Cellular call quality and reception were impeccable. The earpiece has also been placed well, with a wider earpiece, giving you more room to direct call audio. Audio quality through the headphone jack was also pleasing, especially if you like a lot of bass.
The rear camera unit on the Redmi 6 Pro is again the same setup Xiaomi packed the Redmi Y2 with. The results in some cases do differ though. Even compared to the camera on the Honor 9N, the Redmi 6 Pro seems to falter a wee bit when it comes to sharpness and processing.
The camera UI remains unchanged and is easy to get adjusted to. We get all the usual modes like square, panorama, manual, etc., along with a dedicated portrait mode. The modes remain unchanged for the 5 MP front-facing camera, except for the fact that there's no front-facing flash here.
Shots in broad daylight came out well, which was expected, but there were minor issues with focussing on subjects. Images are not exactly colour accurate, but details and exposure levels are just right. The AI processing can also be noted here but is quite subtle, which is nice. You will need steady hands to get usable images on this phone though, as the camera does have a tendency to reduce the shutter speed drastically whenever possible.
Low light shots were quite disappointing. The camera tries very hard to get rid of the noise, but there is very little detail in any of the shots. The aggressive HDR mode may help you capture more detail, but you do need to have very very steady hands.
The HHT mode in the camera, which is meant for low-lighting conditions, does not help much either. Overall, I'd say the performance was at par with the Redmi Y2, but given the Redmi 6 Pro is priced higher, it fails to beat the Honor 9N or even the Asus ZenFone Max Pro M1. Hop on here to browse through the camera samples for reference. You can also click on the image below and use the arrow buttons to browse through the image samples.
The front camera does a decent job in well-lit conditions, nailing subject separation most of the time but again its in low-light when the images are almost unusable.
Video shooting is capped at Full HD at 30 fps and the Redmi 6 Pro does the job if you need it to. There is EIS which works well enough to shoot casual videos. There is a visible drop in frames while panning, however, something I noticed on the Redmi Y2 as well as the much more potent POCO F1.
Battery Life: 9/10
The Redmi 6 Pro features a large 4,000 mAh battery which puts it ahead of most of its competitors. Xiaomi did claim the battery to be a 'two-day battery' and that claim does turn out to be true. This is a battery which will last you close to two days with moderate usage and by that I mean, texting, watching videos and streaming music for about an hour or two, working with a lot of emails, browsing and making a dozen phone calls a day.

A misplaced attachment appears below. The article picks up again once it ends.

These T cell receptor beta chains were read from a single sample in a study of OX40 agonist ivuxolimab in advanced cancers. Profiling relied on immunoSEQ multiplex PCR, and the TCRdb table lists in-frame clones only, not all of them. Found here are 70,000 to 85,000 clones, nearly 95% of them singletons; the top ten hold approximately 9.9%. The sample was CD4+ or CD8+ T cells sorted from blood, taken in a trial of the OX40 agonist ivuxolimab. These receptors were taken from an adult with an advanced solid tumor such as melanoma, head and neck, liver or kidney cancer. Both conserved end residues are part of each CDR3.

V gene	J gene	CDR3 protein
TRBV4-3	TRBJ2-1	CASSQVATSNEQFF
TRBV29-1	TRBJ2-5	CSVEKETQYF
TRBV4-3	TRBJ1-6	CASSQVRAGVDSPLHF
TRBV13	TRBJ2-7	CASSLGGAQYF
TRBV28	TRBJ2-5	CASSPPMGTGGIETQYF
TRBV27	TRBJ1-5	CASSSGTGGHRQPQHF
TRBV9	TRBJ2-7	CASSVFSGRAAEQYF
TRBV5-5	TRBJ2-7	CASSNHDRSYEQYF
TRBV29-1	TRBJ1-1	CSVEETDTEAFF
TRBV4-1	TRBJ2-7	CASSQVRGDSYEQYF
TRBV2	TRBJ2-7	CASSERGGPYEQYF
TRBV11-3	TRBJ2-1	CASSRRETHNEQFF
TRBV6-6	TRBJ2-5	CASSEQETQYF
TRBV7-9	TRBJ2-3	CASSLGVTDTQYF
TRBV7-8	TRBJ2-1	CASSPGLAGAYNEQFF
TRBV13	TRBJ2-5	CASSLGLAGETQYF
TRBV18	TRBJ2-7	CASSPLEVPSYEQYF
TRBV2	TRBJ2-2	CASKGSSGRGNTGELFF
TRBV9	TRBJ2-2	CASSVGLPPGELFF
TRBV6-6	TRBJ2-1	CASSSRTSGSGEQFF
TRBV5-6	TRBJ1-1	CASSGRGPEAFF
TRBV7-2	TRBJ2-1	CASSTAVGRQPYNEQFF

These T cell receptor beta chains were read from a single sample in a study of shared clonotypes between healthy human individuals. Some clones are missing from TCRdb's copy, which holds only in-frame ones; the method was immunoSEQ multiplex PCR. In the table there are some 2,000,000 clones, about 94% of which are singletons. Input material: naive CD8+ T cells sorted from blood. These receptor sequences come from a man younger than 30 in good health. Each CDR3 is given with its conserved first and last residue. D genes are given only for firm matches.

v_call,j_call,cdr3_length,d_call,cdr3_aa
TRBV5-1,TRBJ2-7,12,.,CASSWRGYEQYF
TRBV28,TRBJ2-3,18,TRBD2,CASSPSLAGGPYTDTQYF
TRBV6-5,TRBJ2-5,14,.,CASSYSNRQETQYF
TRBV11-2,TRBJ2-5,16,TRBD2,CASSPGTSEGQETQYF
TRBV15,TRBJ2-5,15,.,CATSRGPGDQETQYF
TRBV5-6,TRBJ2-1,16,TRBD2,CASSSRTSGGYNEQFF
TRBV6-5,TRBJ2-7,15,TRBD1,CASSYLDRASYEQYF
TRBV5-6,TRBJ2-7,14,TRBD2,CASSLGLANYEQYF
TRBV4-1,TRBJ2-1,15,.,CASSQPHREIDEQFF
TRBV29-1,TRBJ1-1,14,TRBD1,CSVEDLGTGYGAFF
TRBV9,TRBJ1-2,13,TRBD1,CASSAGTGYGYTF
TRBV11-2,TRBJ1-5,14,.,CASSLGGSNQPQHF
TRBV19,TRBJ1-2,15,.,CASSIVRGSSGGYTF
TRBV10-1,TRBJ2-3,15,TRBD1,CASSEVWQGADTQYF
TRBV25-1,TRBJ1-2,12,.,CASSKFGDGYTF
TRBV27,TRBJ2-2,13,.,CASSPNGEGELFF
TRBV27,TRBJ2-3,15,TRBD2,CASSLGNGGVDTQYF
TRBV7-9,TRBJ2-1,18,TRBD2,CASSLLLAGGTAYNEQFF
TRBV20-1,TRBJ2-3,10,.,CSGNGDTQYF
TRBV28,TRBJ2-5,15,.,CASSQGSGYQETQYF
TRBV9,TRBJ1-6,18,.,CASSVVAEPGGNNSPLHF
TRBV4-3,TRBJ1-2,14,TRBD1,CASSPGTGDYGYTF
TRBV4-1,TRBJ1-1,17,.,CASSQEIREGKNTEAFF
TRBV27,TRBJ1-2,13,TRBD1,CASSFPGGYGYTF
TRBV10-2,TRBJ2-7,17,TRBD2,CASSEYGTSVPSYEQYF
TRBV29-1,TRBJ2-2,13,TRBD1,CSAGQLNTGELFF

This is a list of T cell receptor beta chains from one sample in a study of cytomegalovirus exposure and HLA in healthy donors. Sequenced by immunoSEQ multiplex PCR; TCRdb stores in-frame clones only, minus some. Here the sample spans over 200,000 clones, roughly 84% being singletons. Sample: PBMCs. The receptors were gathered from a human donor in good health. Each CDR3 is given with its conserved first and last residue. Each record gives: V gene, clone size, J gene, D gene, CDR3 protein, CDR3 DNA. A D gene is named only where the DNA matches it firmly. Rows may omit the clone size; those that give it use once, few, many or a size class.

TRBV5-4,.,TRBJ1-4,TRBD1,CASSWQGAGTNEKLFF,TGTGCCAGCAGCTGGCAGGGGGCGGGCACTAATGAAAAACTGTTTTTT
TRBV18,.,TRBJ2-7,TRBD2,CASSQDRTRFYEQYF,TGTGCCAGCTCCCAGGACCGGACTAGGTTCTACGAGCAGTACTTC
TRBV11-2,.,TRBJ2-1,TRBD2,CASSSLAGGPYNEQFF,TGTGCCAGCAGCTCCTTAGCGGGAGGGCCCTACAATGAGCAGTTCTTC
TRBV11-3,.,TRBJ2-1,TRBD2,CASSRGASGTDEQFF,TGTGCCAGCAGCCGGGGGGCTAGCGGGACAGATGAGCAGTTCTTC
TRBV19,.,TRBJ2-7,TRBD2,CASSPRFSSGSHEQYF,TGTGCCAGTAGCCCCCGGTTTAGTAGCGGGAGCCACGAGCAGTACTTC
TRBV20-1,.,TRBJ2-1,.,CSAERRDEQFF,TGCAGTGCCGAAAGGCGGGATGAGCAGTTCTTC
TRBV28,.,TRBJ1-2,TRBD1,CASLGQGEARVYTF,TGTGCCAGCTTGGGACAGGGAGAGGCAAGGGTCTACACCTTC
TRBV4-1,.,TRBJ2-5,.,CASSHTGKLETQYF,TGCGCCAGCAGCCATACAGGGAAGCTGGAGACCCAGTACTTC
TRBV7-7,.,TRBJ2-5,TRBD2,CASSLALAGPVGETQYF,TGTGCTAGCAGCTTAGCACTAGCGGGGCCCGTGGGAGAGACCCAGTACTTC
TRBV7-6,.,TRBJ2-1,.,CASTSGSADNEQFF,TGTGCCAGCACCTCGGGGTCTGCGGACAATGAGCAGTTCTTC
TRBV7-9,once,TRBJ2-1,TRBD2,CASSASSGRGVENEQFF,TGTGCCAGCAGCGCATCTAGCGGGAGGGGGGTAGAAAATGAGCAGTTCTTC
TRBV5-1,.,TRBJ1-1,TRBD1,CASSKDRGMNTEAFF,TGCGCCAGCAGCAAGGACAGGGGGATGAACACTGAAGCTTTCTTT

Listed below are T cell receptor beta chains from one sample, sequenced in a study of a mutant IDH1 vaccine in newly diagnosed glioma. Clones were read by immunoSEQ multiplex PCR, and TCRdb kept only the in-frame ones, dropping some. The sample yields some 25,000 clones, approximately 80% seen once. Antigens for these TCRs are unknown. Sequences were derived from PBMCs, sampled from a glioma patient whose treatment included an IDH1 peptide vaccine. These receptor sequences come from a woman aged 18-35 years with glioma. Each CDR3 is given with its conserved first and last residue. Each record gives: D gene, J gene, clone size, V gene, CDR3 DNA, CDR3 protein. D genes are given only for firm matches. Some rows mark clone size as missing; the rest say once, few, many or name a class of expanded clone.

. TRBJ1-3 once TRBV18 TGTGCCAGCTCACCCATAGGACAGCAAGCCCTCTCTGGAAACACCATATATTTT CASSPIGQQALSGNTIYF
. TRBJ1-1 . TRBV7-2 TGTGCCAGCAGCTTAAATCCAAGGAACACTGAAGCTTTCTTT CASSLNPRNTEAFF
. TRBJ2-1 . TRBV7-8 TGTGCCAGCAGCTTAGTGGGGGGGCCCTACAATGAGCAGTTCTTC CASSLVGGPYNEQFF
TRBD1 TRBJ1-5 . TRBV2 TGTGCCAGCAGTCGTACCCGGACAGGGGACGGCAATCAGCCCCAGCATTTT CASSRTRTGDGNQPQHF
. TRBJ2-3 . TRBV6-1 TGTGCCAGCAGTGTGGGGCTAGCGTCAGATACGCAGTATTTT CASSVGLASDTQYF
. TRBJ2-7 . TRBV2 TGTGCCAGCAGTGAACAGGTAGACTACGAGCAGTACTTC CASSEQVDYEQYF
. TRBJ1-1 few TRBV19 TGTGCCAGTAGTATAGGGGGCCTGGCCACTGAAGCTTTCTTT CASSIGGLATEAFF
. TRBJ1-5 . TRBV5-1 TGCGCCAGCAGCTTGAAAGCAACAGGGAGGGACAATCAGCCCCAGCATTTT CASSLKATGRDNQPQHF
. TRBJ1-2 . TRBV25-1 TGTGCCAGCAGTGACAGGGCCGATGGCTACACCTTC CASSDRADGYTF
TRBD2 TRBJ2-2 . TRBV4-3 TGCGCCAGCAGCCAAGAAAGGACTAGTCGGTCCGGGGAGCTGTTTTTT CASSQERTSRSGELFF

You do have to wait close to two hours to juice the battery up though since there's no fast charging here. You get a standard 5V 2A charger in the box which doesn't help your cause.
The phone lasted a good 12 hours and 27 minutes in our standard PC Mark Work 2.0 Battery Life test.
Price and Verdict
Before reviewing this phone, I was worried about the price of the device (Rs 10,999 for the base variant with 3 GB RAM and 32 GB storage), considering a number of Xiaomi’s own smartphones are now similarly priced. Looking at the Rs 9,000 - 13,000 price range, we have as many as three Xiaomi smartphones fighting each other — the Redmi Y2, the Redmi Note 5 the new Redmi 6 Pro. However, Xiaomi does manage to edge both these phones out, courtesy of that display and stellar battery life.
The Redmi Y2 which may seem comparable to the 6 Pro, falls short in the display and battery segments, justifying the Rs 1,000 premium. The Redmi Note 5, on the other hand, looks dated in comparison and loses out with its single-lens camera unit.
As far as competition is concerned, the Redmi 6 Pro goes neck to neck with the Honor 9N and the Asus ZenFone Max Pro M1 which now begins at Rs 10,999 for the base variant. The ZenFone Max Pro M1 should be your overall pick here, because of the better Snapdragon 636 SoC, but the Redmi 6 Pro does offer a larger 19:9 aspect ratio display (and a notch, if that's your thing).